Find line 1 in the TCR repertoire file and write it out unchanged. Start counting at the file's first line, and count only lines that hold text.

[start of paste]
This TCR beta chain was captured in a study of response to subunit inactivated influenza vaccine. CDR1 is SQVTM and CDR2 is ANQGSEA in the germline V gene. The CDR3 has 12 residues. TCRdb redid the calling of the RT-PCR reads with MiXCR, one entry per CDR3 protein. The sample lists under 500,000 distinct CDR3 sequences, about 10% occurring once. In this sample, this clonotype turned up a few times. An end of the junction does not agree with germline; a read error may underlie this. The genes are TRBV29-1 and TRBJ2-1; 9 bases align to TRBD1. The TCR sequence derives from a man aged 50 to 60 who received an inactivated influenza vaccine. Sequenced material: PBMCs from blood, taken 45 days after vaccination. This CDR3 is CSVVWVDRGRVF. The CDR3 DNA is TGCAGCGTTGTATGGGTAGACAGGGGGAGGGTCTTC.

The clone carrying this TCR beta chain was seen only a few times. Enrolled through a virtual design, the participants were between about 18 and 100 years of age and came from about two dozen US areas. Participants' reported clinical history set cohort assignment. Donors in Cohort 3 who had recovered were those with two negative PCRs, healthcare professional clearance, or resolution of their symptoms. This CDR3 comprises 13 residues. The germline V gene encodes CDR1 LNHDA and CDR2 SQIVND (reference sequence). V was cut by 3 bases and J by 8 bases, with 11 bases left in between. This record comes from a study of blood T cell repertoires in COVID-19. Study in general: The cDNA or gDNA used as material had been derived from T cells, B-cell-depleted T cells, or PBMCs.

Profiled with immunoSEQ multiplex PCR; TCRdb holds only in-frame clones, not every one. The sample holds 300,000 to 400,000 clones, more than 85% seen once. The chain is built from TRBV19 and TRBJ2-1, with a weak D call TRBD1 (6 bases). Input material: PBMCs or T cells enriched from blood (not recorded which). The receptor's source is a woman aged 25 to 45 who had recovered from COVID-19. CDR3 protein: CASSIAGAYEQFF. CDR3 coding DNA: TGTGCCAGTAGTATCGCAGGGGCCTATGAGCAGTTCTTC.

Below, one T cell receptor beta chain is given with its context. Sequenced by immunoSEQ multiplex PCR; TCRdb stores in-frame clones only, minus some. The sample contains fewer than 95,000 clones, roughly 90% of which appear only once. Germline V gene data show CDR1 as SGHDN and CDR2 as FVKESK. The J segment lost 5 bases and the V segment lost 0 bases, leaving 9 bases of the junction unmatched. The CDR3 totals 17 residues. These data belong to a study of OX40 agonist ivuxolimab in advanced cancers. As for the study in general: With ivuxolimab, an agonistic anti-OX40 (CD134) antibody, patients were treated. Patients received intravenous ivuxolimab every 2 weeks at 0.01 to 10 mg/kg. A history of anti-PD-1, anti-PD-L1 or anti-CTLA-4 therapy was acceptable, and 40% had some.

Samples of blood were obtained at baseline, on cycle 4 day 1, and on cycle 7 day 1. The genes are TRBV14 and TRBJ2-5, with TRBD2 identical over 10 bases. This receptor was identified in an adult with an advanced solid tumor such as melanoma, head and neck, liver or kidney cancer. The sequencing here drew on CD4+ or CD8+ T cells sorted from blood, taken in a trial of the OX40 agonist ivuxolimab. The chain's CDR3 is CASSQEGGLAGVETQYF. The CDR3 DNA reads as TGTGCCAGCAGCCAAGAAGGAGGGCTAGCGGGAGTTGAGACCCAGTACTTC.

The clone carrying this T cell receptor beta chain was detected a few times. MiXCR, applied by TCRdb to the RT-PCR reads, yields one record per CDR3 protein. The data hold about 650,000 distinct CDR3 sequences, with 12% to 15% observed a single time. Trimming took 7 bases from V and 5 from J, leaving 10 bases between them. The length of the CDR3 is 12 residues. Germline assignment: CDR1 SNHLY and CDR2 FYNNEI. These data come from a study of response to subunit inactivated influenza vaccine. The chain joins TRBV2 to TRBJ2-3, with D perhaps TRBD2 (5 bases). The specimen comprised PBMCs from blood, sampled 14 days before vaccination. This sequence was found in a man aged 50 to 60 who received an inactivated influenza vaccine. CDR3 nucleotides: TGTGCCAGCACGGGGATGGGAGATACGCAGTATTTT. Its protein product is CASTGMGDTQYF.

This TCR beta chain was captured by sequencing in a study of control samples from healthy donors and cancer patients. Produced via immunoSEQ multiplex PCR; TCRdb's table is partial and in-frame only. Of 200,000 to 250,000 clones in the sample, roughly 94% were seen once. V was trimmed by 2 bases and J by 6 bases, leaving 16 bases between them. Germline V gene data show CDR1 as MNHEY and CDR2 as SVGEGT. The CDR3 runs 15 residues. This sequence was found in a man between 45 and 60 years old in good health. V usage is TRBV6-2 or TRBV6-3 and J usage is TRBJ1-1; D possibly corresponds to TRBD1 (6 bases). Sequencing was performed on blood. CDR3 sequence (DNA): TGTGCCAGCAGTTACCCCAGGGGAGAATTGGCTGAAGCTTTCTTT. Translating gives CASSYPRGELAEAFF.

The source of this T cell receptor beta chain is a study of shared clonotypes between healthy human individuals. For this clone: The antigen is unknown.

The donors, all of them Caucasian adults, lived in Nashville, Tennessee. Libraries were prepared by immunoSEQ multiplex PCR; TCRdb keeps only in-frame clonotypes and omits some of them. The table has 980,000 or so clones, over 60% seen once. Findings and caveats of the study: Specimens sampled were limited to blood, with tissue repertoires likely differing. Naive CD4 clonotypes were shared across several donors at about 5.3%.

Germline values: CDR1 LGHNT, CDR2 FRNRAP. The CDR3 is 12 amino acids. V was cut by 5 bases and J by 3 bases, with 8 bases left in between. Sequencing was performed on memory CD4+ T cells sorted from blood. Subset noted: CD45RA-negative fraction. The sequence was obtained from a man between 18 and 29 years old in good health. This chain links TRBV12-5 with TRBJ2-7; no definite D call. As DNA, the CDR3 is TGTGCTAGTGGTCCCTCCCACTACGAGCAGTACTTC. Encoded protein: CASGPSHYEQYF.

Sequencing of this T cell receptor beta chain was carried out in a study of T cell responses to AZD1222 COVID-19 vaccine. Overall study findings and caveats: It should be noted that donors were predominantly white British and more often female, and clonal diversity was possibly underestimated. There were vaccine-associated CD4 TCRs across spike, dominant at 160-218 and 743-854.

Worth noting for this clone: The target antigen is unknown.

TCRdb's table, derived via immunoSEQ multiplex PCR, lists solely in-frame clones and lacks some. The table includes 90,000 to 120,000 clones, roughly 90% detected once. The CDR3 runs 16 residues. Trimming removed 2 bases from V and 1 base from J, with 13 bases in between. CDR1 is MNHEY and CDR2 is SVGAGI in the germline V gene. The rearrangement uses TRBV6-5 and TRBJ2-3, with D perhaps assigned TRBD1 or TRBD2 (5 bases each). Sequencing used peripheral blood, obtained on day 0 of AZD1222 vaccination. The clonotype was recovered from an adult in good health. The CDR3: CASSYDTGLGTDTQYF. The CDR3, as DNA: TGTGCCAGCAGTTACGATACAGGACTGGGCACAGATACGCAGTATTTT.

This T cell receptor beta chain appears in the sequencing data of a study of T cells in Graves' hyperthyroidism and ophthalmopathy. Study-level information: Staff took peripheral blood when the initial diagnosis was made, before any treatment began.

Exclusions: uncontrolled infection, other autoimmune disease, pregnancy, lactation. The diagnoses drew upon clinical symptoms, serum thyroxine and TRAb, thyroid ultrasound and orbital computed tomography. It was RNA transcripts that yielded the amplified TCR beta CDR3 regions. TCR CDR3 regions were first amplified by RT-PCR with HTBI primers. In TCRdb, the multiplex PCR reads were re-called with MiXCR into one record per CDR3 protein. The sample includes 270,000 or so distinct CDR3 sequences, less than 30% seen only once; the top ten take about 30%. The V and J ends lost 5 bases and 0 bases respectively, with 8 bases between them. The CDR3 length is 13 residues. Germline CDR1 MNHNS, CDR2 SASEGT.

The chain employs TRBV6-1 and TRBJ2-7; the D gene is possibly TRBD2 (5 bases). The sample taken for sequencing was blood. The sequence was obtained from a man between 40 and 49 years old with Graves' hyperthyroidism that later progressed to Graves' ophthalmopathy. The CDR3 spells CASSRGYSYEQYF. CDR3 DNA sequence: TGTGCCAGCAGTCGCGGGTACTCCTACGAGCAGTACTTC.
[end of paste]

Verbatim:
This TCR beta chain was captured in a study of response to subunit inactivated influenza vaccine. CDR1 is SQVTM and CDR2 is ANQGSEA in the germline V gene. The CDR3 has 12 residues. TCRdb redid the calling of the RT-PCR reads with MiXCR, one entry per CDR3 protein. The sample lists under 500,000 distinct CDR3 sequences, about 10% occurring once. In this sample, this clonotype turned up a few times. An end of the junction does not agree with germline; a read error may underlie this. The genes are TRBV29-1 and TRBJ2-1; 9 bases align to TRBD1. The TCR sequence derives from a man aged 50 to 60 who received an inactivated influenza vaccine. Sequenced material: PBMCs from blood, taken 45 days after vaccination. This CDR3 is CSVVWVDRGRVF. The CDR3 DNA is TGCAGCGTTGTATGGGTAGACAGGGGGAGGGTCTTC.